The community comprised of megavirus- and virophage-related entities present in a poplar biomass non-aerated bioreactor over the course of a year (Van der Lelie et al., 2012) was assessed through investigating metagenome sequences. Of the 748,672 contig sequences generated by WGS from this bioreactor sample (Van der Lelie et al., 2012), 32,156 (4.2%) showed significant similarities to amino acid sequences from Megavirales representatives and virophages. Subsequently, 72 contig sequences (0.01% from the metagenome WGS dataset) were found to have a sequence from megaviruses or virophages as best hit (Figures 1A,B; Supplementary Table S1). These sequences ranged in size from 206 to 773 bp [mean ± standard deviation (SD), 398 ± 113 bp]. Amongst them, 18 (25%) had as best matches virophages and 15 (21%) had as best matches mimiviruses, including 4, 1, and 8 from lineages A, B, and C of amoebal mimiviruses, respectively. Other best matches included sequences from other giant viruses of amoeba such as P. sibericum (19 hits); pandoraviruses (15 hits); and recently described faustoviruses (2 hits) (Figures 1A,B; Supplementary Table S1; Figures 2A–C). These best matches were mainly scattered along the giant virus genomes. They included DNA dependent RNA polymerase subunits 1 (from P. sibericum) and 2 (from mimiviruses); a DNA polymerase delta catalytic subunit and a VV D5-like helicase (from P. sibericum); a GMC oxidoreductase (from Pandoravirus salinus); a putative metal-dependent phosphohydrolase, a transcription termination factor and a putative WbbJ acetyltransferase (from mimiviruses); a cysteine desulfurase and a putative DNA repair protein (from faustoviruses); and 4 ankyrin repeat-containing proteins (from mimiviruses and P. salinus). In addition, 28 hypothetical proteins from amoebal giant viruses were found as best hits. Overall, 47 bioreactor metagenome contigs were only found to have homologs in the genomes from P. sibericum (in 15 cases), pandoraviruses (in 9 cases), mimiviruses (in 6 cases), or virophages (in 17 cases). Otherwise, two best hits were sequences from phycodnaviruses and one best hit was a sequence from an asfarvirus (a 220 kDa polyprotein). Of note, another metagenome contig sequence found as best hit a fatty acid betaoxidation-related protein from A. castellanii.

FIGURE 1
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Figure 1. Relative distribution of Megavirales and virophage representatives (A) or viral families (B) found as best hit for contig sequences from the bioreactor metagenome.

FIGURE 2
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Figure 2. Circular representations showing the mapping of the bioreactor metagenome contigs on the genomes of Pithovirus sibericum (A), Pandoravirus salinus (B) and LBA111 virus, a mimivirus of amoeba of lineage C (C). Outer rings indicate giant viral open reading frames (ORFs) in sens (outer) and antisense (inner) orientations. Inner ring indicates bioreactor metagenome contigs. Representations were created using DNAPlotter (http://www.sanger.ac.uk/resources/software/dnaplotter/, last accessed June 28, 2015).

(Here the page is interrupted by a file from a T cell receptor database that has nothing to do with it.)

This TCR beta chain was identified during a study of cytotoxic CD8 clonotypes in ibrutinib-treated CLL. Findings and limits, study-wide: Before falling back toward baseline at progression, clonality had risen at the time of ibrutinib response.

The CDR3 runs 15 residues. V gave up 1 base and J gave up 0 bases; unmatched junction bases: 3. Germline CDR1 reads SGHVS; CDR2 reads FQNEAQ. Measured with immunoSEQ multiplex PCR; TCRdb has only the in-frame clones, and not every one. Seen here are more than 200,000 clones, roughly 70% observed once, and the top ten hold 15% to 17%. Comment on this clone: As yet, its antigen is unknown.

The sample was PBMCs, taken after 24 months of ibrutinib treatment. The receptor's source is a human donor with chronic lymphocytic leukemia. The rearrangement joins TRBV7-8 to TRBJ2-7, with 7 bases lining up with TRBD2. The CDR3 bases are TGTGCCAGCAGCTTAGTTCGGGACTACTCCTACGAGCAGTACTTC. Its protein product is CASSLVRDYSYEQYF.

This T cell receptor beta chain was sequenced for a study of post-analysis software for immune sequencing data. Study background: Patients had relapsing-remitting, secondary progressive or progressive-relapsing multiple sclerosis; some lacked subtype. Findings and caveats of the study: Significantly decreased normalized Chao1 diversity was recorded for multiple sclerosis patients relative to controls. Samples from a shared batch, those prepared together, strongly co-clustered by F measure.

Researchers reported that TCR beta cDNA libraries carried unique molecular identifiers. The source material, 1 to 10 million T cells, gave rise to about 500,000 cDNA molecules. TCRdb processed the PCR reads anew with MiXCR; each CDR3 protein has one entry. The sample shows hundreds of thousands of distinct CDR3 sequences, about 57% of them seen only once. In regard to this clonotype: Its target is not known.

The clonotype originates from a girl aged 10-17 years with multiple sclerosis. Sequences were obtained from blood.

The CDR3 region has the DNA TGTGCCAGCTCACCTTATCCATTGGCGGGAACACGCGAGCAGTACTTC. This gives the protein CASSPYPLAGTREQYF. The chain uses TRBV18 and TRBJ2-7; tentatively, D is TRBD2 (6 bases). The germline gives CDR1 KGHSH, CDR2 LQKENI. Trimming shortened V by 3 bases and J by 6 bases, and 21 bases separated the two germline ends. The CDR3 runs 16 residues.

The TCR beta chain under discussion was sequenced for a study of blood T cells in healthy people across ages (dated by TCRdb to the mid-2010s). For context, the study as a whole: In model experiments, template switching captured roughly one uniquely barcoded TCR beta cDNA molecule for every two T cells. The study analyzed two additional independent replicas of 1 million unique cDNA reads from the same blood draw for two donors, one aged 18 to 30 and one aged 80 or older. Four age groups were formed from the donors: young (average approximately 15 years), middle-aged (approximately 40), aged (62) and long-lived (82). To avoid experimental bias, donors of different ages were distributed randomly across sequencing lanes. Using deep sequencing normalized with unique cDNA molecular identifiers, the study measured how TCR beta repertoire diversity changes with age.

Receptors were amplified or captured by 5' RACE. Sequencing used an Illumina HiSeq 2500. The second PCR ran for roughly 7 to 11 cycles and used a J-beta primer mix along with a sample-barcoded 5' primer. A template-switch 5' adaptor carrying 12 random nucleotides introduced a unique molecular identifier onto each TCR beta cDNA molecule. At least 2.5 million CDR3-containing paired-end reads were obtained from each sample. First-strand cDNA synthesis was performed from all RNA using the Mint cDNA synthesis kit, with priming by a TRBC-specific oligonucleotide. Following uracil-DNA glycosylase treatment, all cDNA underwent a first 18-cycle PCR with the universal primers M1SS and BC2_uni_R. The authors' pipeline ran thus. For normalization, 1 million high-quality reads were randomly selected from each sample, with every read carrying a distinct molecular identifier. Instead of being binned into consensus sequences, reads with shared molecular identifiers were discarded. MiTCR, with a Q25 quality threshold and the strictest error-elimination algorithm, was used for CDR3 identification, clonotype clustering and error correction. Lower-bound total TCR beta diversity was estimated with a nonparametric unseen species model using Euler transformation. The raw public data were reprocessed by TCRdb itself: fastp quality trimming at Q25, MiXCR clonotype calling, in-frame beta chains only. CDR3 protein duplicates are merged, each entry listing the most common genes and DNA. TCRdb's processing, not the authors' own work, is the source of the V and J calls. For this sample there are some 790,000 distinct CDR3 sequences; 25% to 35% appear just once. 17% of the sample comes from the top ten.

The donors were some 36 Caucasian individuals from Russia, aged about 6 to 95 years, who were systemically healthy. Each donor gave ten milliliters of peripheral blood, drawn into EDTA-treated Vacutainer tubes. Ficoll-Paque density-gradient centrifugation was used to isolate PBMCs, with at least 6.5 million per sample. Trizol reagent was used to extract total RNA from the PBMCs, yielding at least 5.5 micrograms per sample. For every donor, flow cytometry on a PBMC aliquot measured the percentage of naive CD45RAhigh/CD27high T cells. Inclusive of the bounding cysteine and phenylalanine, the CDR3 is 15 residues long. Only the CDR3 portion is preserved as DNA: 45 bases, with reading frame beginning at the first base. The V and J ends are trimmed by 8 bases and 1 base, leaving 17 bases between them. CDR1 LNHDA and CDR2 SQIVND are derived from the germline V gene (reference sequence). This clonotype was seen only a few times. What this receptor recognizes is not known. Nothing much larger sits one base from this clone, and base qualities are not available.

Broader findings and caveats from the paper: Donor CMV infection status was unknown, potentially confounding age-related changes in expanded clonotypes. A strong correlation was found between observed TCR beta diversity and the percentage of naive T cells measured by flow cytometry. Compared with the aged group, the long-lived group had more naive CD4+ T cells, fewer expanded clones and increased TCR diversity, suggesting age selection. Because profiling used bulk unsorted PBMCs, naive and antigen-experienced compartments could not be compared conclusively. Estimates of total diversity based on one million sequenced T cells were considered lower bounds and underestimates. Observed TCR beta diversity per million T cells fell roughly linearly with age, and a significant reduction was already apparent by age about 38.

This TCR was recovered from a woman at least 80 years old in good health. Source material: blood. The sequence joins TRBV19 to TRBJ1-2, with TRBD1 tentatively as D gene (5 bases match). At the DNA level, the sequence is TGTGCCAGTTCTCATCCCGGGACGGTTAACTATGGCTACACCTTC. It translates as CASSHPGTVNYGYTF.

Regarding sequences from virophages found as best hit, 15 (83%) were from Zamilon, 2 were from Sputnik and 1 was from Yellowstone Lake virophage 6 (Figures 1A,B; Supplementary Table S1; Table 2). Moreover, contigs from the bioreactor metagenome that showed the greatest homology to our viral sequence set were highly homologous to Zamilon predicted proteins, amino acid identity being 92% on average and ranging from 82 to 99%.

TABLE 2
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Table 2. Abundance of virophage sequences identified (BLAST with a threshold of 10−3 for the e-value) in the Bioreactor metagenome.

Partial Genome of a Zamilon-like Virophage

The 15 metagenome sequences that best matched a Zamilon virophage sequence ranged in size from 229 to 534 bp (mean ± SD, 414 ± 107 bp). Their assembly generated a partial genome from a putative new virophage we named Zamilon 2. This partial genome was 6716 bp long, and contained 15 partial predicted ORFs from Zamilon (Table 3; Figures 3A,B). These ORF fragments ranged in size from 57 to 1341 bp (mean ± SD, 432 ± 329). Overall, the partial genome corresponded to 39% of the Zamilon genome; its G+C content was 32%.

TABLE 3
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Table 3. Zamilon 2 open reading frames and their closest homologs predicted in Zamilon and Sputnik genomes.

FIGURE 3
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Figure 3. Comparison of the ORFs (A) and genomes (B) from Zamilon and Zamilon 2. Comparisons were performed using Mauve software (Darling et al., 2004).

Comparative Analyses between Zamilon-related and Zamilon Genomes